Commenting on politics and politicians is a tough game, as you're almost always going to draw fire from others about your motivations. In the case of Al Gore's speech on Monday at New York University's School of Law, we're happy to take that risk. After reading the speech (available at Gristmill), it's hard to believe that any American, regardless of party affiliation or ideological persuasion, could use words less than "bold" and "audacious" to describe the substance of his presentation. One might even be tempted to use the term "radical," but Gore's address on the challenges and opportunities presented by the climate crisis, as he calls it, steered clear of excesses and relied on ideas that are at once both visionary and very practical. Drawing on concepts promoted by Paul Hawken, Amory Lovins, L. Hunter Lovins, Lester Brown, the Apollo Alliance, and many other prominent thinkers, activists and organizations, Gore presented a compelling vision of the role the United States could play in leading the world to a more prosperous, healthier, and more sustainable future.
The former Vice President offered a multifaceted, systematic approach to the climate crisis that makes any kind of summary difficult, but several ideas will certainly spur more discussion, likely of the heated variety:
- An immediate freeze on our current level of carbon emissions: While he praised the Kyoto Treaty in the speech, and encouraged continued debate of it in the US, Gore's call to freeze carbon emissions at current levels, and then begin work to reduce them, goes well beyond any steps that Kyoto signatories have taken. He claimed that the time for "high-minded debates about theoretical future reductions" is over, and a cap on emissions at current levels "...has the virtue of being clear, simple, and easy to understand. It can attract support across partisan lines as a logical starting point for the more difficult work that lies ahead."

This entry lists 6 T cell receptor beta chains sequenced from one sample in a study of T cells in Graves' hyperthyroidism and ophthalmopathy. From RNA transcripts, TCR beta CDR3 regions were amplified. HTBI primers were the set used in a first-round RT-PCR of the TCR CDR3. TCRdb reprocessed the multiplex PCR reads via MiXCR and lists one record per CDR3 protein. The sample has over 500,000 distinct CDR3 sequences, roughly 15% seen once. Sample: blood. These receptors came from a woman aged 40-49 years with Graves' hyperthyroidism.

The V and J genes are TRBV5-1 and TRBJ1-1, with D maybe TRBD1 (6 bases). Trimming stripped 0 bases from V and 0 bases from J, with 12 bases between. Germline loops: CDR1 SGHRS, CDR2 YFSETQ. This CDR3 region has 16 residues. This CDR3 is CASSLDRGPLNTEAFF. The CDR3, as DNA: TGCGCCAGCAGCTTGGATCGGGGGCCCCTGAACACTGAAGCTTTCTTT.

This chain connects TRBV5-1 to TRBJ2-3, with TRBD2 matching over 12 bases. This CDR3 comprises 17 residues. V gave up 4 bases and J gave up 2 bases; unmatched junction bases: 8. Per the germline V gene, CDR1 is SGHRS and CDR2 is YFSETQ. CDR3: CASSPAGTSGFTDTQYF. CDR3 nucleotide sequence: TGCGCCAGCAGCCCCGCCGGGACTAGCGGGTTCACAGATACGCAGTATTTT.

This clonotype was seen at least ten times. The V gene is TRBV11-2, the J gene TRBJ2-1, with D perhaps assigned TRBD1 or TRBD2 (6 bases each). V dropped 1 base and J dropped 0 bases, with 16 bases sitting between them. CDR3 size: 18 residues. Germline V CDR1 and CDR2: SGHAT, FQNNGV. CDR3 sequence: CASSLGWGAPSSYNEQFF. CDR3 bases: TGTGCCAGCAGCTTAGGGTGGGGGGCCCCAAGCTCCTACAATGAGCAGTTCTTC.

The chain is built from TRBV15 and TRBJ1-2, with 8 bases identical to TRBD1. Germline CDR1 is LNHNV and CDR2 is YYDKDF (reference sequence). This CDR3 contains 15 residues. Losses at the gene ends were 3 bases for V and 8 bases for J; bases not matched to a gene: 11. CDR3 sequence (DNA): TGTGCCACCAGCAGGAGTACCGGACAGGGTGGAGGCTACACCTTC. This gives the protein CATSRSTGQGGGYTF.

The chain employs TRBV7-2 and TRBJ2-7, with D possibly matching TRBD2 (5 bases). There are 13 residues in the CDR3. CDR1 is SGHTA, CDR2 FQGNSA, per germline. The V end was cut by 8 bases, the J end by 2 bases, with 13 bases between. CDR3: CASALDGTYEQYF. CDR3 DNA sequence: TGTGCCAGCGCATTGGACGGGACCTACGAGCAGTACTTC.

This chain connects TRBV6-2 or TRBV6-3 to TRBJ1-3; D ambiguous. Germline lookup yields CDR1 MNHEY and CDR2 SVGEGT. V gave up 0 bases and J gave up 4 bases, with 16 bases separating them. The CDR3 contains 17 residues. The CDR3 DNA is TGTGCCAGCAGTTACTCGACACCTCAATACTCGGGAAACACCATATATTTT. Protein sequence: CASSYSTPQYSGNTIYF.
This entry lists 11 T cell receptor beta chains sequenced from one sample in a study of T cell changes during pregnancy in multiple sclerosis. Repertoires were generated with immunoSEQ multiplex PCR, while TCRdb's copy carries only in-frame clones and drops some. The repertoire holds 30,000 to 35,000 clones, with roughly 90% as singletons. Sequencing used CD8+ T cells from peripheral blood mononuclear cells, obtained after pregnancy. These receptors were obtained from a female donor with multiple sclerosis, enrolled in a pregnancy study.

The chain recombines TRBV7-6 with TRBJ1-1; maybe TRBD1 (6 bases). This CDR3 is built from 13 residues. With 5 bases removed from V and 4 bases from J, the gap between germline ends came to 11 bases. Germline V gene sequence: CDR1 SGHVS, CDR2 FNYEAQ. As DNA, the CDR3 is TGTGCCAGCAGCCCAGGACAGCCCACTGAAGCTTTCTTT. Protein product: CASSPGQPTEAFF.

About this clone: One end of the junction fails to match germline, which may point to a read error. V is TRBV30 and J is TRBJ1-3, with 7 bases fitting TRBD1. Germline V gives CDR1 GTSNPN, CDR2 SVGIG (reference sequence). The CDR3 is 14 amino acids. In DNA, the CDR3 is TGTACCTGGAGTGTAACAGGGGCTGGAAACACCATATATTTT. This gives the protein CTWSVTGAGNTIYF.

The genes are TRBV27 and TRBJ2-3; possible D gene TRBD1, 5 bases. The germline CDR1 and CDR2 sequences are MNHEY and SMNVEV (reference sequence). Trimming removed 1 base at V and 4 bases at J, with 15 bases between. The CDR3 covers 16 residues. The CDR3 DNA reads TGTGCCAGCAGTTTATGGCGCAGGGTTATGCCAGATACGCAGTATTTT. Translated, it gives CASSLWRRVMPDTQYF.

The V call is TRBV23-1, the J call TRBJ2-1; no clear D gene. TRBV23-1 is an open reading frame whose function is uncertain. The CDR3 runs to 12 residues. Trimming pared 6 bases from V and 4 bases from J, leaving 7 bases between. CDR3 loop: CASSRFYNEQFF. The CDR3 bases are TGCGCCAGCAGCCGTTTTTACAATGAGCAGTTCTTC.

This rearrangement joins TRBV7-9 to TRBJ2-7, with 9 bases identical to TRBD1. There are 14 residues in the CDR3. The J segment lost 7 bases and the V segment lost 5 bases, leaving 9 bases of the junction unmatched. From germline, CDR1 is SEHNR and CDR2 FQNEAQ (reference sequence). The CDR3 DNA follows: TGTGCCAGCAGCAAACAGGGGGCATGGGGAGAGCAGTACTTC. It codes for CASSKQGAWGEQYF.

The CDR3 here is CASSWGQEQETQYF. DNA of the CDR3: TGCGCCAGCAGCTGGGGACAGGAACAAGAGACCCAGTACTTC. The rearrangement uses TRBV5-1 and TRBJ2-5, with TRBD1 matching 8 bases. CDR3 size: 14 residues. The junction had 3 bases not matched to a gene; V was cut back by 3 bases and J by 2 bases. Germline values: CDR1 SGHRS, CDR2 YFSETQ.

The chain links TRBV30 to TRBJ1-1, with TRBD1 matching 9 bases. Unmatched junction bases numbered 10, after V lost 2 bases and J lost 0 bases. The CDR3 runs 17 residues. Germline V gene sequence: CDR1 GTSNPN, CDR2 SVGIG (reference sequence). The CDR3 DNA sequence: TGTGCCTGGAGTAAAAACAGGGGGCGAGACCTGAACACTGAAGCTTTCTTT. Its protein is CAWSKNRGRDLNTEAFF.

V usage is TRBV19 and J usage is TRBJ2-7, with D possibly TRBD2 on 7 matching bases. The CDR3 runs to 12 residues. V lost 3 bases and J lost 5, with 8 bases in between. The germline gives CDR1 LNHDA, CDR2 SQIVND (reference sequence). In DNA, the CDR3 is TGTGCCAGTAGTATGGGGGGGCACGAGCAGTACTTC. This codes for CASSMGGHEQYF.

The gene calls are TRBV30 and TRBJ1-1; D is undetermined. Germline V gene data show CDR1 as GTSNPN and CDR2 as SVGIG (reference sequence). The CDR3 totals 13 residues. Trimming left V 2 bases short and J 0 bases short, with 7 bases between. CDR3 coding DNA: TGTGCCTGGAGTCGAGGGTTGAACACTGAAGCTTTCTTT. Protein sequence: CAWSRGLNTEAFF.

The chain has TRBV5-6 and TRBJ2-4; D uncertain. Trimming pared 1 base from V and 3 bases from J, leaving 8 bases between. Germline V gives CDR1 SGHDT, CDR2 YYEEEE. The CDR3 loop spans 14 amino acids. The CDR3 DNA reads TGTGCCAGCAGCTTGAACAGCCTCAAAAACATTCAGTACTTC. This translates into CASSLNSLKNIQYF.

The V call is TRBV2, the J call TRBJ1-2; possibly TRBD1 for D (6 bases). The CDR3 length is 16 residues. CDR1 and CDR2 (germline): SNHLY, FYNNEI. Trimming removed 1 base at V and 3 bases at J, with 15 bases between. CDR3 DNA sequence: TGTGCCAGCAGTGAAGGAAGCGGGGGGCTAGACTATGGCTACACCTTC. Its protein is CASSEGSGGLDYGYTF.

- The creation of a "Carbon Neutral Mortgage Association": To address the levels of CO2 emitted from buildings, and to encourage further development of zero-emissions structures, Gore suggested a new mortgage instrument that would "...eliminate any additional increase in the purchase price [of a carbon-neutral building] by capturing the future income from the expected savings."
- A revenue-neutral carbon tax: Perhaps the most politically courageous idea (which is easier since he's not currently running for office) was the implementation of a tax on carbon emissions, offset by the elimination of payroll taxes, to internalize the environmental and public health costs created by pollution. Gore noted that such a tax would have the effect of encouraging businesses to hire employees because of lower labor taxes while simultaneously discouraging activities that create emissions